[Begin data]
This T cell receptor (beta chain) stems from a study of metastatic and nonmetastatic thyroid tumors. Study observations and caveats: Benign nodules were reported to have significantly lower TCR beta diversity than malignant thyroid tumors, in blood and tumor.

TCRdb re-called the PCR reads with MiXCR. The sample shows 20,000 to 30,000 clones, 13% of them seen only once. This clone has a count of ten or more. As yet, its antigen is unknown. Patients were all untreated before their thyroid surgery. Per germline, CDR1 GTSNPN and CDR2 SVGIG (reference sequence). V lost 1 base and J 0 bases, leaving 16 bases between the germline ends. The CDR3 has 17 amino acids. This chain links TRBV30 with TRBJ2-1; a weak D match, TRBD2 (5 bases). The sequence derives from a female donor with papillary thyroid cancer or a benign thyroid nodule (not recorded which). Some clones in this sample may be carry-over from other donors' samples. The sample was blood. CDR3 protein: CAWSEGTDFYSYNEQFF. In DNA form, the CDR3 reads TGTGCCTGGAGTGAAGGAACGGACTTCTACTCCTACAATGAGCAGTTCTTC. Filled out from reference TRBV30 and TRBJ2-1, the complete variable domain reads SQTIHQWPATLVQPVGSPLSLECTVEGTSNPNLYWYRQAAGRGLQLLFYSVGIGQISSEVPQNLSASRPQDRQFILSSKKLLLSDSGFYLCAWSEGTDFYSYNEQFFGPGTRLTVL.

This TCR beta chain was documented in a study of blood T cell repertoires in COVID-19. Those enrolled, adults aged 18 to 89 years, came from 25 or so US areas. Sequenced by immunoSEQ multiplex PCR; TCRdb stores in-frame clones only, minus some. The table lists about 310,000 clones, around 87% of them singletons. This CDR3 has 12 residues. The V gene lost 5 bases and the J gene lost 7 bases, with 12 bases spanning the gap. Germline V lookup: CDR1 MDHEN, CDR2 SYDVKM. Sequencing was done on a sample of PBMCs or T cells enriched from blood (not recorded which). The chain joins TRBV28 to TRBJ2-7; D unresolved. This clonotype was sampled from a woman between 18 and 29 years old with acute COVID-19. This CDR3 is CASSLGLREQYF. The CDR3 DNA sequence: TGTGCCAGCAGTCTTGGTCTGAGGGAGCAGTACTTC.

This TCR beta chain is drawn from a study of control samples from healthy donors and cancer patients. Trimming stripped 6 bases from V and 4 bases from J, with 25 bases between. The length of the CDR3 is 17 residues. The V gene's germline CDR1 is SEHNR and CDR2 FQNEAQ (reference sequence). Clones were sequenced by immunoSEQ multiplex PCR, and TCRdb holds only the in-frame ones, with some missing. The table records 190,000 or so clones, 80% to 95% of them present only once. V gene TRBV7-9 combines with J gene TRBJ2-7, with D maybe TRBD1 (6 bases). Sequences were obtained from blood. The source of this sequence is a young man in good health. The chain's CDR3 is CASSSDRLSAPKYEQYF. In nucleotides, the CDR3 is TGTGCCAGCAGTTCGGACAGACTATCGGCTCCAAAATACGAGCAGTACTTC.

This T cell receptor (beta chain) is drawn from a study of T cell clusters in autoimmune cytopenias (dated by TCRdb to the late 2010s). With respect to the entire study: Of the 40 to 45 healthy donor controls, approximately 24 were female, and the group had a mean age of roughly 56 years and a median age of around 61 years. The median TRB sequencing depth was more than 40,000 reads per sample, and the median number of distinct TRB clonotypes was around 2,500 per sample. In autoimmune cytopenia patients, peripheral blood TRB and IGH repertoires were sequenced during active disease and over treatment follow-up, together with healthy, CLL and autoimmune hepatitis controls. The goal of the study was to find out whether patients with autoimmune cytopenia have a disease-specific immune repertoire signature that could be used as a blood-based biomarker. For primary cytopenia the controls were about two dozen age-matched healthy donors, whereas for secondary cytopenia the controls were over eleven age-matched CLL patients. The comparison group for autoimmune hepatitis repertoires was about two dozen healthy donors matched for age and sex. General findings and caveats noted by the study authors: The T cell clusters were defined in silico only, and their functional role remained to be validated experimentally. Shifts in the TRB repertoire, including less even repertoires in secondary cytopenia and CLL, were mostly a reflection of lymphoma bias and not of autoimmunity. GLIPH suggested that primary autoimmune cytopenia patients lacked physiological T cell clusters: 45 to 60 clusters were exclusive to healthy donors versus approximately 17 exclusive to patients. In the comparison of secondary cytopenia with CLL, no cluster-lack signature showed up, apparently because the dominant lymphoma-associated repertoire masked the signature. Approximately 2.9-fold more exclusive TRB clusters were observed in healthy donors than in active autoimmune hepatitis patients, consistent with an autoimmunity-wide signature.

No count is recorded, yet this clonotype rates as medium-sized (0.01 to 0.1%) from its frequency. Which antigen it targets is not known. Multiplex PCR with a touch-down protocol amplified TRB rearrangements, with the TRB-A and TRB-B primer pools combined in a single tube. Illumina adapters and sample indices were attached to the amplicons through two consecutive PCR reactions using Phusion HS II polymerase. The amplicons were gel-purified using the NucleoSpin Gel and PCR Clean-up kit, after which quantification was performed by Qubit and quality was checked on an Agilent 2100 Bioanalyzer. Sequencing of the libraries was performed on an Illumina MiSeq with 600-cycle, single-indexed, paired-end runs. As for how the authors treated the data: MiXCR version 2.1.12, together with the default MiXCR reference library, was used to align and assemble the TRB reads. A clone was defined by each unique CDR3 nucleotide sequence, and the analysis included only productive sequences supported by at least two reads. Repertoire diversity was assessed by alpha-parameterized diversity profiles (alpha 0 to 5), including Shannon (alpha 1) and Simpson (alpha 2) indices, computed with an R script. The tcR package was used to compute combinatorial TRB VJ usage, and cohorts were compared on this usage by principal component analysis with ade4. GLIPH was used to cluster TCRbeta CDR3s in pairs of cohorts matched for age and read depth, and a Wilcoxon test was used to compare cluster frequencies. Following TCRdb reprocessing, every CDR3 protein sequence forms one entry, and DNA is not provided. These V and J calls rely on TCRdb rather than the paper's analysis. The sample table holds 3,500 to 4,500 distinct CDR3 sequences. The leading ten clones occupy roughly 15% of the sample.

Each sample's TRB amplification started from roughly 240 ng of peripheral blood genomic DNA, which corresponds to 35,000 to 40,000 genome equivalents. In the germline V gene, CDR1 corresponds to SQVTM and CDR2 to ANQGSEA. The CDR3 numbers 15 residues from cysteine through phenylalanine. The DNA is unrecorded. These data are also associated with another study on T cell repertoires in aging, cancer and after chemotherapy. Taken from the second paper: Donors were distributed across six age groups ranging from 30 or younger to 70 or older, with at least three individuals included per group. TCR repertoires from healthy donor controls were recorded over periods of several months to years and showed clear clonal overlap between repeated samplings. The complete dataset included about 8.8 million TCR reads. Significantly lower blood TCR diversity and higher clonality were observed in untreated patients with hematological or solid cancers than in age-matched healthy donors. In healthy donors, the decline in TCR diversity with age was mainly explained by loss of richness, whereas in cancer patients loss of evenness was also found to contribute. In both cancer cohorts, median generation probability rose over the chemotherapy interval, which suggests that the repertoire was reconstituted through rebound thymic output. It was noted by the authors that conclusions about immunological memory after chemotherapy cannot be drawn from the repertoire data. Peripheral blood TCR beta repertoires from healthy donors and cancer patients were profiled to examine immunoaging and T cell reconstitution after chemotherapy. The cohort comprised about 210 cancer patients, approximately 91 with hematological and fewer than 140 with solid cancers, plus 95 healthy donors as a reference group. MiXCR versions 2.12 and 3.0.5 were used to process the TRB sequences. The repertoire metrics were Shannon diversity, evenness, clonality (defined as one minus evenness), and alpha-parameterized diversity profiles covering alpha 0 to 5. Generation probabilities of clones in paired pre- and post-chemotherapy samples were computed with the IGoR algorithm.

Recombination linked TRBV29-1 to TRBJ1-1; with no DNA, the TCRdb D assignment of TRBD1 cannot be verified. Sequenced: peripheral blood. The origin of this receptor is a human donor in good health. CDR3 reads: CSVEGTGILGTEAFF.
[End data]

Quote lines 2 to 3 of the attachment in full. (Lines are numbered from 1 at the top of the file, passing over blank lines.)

TCRdb re-called the PCR reads with MiXCR. The sample shows 20,000 to 30,000 clones, 13% of them seen only once. This clone has a count of ten or more. As yet, its antigen is unknown. Patients were all untreated before their thyroid surgery. Per germline, CDR1 GTSNPN and CDR2 SVGIG (reference sequence). V lost 1 base and J 0 bases, leaving 16 bases between the germline ends. The CDR3 has 17 amino acids. This chain links TRBV30 with TRBJ2-1; a weak D match, TRBD2 (5 bases). The sequence derives from a female donor with papillary thyroid cancer or a benign thyroid nodule (not recorded which). Some clones in this sample may be carry-over from other donors' samples. The sample was blood. CDR3 protein: CAWSEGTDFYSYNEQFF. In DNA form, the CDR3 reads TGTGCCTGGAGTGAAGGAACGGACTTCTACTCCTACAATGAGCAGTTCTTC. Filled out from reference TRBV30 and TRBJ2-1, the complete variable domain reads SQTIHQWPATLVQPVGSPLSLECTVEGTSNPNLYWYRQAAGRGLQLLFYSVGIGQISSEVPQNLSASRPQDRQFILSSKKLLLSDSGFYLCAWSEGTDFYSYNEQFFGPGTRLTVL.

This TCR beta chain was documented in a study of blood T cell repertoires in COVID-19. Those enrolled, adults aged 18 to 89 years, came from 25 or so US areas. Sequenced by immunoSEQ multiplex PCR; TCRdb stores in-frame clones only, minus some. The table lists about 310,000 clones, around 87% of them singletons. This CDR3 has 12 residues. The V gene lost 5 bases and the J gene lost 7 bases, with 12 bases spanning the gap. Germline V lookup: CDR1 MDHEN, CDR2 SYDVKM. Sequencing was done on a sample of PBMCs or T cells enriched from blood (not recorded which). The chain joins TRBV28 to TRBJ2-7; D unresolved. This clonotype was sampled from a woman between 18 and 29 years old with acute COVID-19. This CDR3 is CASSLGLREQYF. The CDR3 DNA sequence: TGTGCCAGCAGTCTTGGTCTGAGGGAGCAGTACTTC.